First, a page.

As you might have already learned, Terraform stores information about the infrastructure managed by it by using state files. By default, if we run Terraform code in a directory named /code/tf, it will record state in a file named /code/tf/terraform.tfstate file. This file contains data in JSON format which contains information about resources mentioned in the configuration files from the real-world infrastructure. Using this file, terraform knows what has been deployed and compare that to what has been mentioned in the configuration files, and come up with a plan on what needs to be changed. So its very critical that terraform is referring to correct state file, which ideally should be 1:1 mapping of real-world infrastructure.
However as we have learned in our previous blog post on managing Terraform files as git repository, we should not be checking in the state files, as they may contain secrets and sensitive information about the infrastructure. Now if you are working in a team, this creates many problems as you need to find a way to share state files amongst team members. To avoid this problem, terraform provides us the feature known as remote backends. A terraform backend determines how terraform loads and stores state files.
The default method is local backend, which stores files on local disk. Remote backends allow us to store the state file in a remote, shared store. A number of remote backends are supported, including Amazon S3; Azure Storage Account; Google Cloud Storage; HashiCorp’s Terraform Cloud, Terraform Pro, and Terraform Enterprise and many more. In this blog post, we’ll learn how we can use two of these – Amazon S3 and Azure Storage Account to store and use the terraform state files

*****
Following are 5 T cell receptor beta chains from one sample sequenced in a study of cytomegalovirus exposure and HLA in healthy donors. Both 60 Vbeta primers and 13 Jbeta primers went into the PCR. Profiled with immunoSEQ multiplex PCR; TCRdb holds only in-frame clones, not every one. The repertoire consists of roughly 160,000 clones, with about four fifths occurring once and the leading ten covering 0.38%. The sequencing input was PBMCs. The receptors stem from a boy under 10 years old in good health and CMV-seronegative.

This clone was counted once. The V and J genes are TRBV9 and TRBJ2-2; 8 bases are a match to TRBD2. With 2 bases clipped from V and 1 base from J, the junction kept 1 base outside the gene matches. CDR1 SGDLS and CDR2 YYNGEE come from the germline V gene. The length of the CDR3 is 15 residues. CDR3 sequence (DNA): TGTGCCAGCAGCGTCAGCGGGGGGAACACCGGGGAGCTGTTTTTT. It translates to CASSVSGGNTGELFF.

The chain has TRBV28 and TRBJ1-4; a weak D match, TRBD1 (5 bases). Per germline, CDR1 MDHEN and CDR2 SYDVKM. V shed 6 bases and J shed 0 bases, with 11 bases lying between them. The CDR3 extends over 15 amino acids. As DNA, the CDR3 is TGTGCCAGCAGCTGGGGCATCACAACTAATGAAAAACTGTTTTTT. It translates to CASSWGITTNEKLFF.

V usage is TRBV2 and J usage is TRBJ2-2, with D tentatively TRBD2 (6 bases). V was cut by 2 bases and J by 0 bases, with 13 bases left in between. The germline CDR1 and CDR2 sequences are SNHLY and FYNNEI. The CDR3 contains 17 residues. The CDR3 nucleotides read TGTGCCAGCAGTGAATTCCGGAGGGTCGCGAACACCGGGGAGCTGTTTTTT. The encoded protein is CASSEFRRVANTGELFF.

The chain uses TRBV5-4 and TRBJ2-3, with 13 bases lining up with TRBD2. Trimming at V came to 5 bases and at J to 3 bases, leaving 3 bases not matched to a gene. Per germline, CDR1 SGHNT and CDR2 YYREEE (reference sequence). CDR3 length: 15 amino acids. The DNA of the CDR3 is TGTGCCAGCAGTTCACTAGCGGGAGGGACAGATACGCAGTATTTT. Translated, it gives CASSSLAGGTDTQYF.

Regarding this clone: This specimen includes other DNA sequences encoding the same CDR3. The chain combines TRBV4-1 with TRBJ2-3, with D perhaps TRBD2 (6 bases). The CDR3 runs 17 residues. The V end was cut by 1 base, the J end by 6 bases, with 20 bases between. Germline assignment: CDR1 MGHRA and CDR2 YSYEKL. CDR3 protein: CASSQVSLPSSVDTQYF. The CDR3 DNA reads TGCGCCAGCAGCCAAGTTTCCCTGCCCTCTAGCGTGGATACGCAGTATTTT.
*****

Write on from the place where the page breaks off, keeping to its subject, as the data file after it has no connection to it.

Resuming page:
Using Amazon S3 Bucket to store State files
Create an S3 bucket
We can create an S3 bucket, we can use the
aws_s3_bucket resource, which is provided by
aws provider. Now there are lot of options but we can generally provide just the name of bucket and that will do. However, we’ll add certain important attributes like
server_side_encryption_configuration. This will save us from some pain in the future. We can use below example code to create S3 bucket:
In above code, under
lifecycle, we have mentioned setting
prevent_destroy = true. This will prevent s3 bucket from being accidentally deleted. By enabling
versioning, one can go through the history of the state files and determine which changes were made when. It is also useful, in case, one needs to revert to old state. Also, by setting server side encryption to AES256, it will make sure the state files are encrypted when stored on s3.
Create AWS DynamoDB Table
To solve the issue of locking state and unlocking state, we need to create an AWS DynamoDB table where we can store lock state. To create this resource, we can use
aws_dynamodb_table resource, which is provided by
aws provider. To create a dynamodb table, we need to provide a AWS region wide unique name for the table. We’ll also set
billing_mode to PAY_PER_REQUEST, so that we are only charged per read/write request. Below is our sample code for the same:
Do note that you do not need to repeat terraform and provider blocks again. At this point, we can run
apply commands to deploy the above resources.
Use Remote backend within Terraform Config files
For this, we need to define a block named backend within terraform block in the resource configuration file. To use Amazon S3, the backend is named as s3. Here’s what the